Since 2011, the average length of a Utah state prisoner's incarceration has increased by three months. The reason is a lack of space in rehabilitation programs--especially programs for sex offenders—combined with a parole board requirement that prisoners complete a rehabilitation program before being released on parole.
"We have taken a number of parole dates away from offenders because they didn't complete treatment," admitted Utah parole board member Jesse G. Gallegos.
But treatment isn't available to many Utah prisoners because the sex offender population in the Utah Department of Corrections (DOC) has increased by 150% since the Utah Legislature last increased funding for sex offender treatment in 1996. Currently, sex offenders make up a third of the Utah state prisoner population.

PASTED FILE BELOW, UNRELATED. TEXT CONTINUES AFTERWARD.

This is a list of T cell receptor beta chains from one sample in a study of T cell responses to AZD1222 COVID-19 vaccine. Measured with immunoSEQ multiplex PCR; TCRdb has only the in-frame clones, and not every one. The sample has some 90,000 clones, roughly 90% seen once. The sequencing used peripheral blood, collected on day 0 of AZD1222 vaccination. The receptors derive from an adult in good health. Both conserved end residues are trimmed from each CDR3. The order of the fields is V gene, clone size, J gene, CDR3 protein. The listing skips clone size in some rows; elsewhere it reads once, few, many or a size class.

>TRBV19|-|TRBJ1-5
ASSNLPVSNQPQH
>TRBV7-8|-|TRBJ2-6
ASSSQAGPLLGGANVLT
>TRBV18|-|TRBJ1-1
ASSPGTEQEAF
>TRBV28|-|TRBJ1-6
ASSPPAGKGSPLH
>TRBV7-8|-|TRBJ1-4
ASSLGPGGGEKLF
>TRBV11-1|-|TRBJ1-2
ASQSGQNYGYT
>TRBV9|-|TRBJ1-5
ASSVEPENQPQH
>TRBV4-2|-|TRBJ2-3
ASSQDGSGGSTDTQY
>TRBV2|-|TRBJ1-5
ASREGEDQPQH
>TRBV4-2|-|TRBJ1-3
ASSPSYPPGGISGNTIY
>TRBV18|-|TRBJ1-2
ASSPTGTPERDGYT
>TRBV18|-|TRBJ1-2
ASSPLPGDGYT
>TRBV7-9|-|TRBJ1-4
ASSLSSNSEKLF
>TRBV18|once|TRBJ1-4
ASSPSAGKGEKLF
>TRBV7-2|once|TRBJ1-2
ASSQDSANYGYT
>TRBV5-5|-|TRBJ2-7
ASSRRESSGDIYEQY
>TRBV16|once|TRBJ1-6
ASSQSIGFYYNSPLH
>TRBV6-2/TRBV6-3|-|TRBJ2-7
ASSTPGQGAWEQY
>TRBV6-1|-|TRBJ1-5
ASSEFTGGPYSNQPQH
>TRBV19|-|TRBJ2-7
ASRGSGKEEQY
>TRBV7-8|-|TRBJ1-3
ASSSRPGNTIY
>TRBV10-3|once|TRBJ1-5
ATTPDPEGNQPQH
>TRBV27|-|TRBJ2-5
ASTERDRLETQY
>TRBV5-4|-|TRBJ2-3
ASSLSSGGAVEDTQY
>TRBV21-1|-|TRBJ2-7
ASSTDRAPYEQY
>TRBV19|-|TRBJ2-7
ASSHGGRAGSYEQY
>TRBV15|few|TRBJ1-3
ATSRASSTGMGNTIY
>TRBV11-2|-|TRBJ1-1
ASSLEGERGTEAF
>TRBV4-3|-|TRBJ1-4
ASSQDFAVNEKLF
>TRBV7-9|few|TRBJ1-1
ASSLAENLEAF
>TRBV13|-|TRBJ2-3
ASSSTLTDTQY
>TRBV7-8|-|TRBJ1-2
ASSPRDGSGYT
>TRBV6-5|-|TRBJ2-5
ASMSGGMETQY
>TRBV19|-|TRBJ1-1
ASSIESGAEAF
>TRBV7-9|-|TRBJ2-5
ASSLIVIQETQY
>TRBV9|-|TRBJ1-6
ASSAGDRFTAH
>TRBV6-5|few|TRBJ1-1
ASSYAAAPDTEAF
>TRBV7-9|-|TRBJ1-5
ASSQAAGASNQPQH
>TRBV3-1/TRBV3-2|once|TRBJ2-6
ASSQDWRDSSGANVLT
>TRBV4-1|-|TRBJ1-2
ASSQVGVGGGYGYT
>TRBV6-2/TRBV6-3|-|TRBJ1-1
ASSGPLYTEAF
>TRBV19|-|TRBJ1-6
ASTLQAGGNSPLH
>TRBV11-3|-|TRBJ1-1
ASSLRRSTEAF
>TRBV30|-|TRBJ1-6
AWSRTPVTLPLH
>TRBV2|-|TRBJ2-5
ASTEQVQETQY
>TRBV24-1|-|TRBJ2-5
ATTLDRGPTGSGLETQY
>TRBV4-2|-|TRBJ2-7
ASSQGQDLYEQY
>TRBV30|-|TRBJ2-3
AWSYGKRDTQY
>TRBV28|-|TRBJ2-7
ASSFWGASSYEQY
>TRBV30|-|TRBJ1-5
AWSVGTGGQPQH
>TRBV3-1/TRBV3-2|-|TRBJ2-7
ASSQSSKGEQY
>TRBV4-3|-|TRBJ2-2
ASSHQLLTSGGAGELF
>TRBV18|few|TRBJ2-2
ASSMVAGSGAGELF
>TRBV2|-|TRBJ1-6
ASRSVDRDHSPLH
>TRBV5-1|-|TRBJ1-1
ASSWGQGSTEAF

"We feel empathy for the offender because clearly they want to get on with their lives and be reunited with their families, but I also understand the reality of what DOC is going through," said Gallegos.
But that reality is being forced on the DOC by the Legislature. In U ah, most prisoners are released from incarceration after they complete rehabilitation treatment. They then complete their sentences on parole. Therefore, the lack of program spaces directly lengthens their incarcerate n.
The DOC has requested an additional $30 million to expand its prison in Gunnison. It also requested that additional funding include monies for treatment program options for prisoners.
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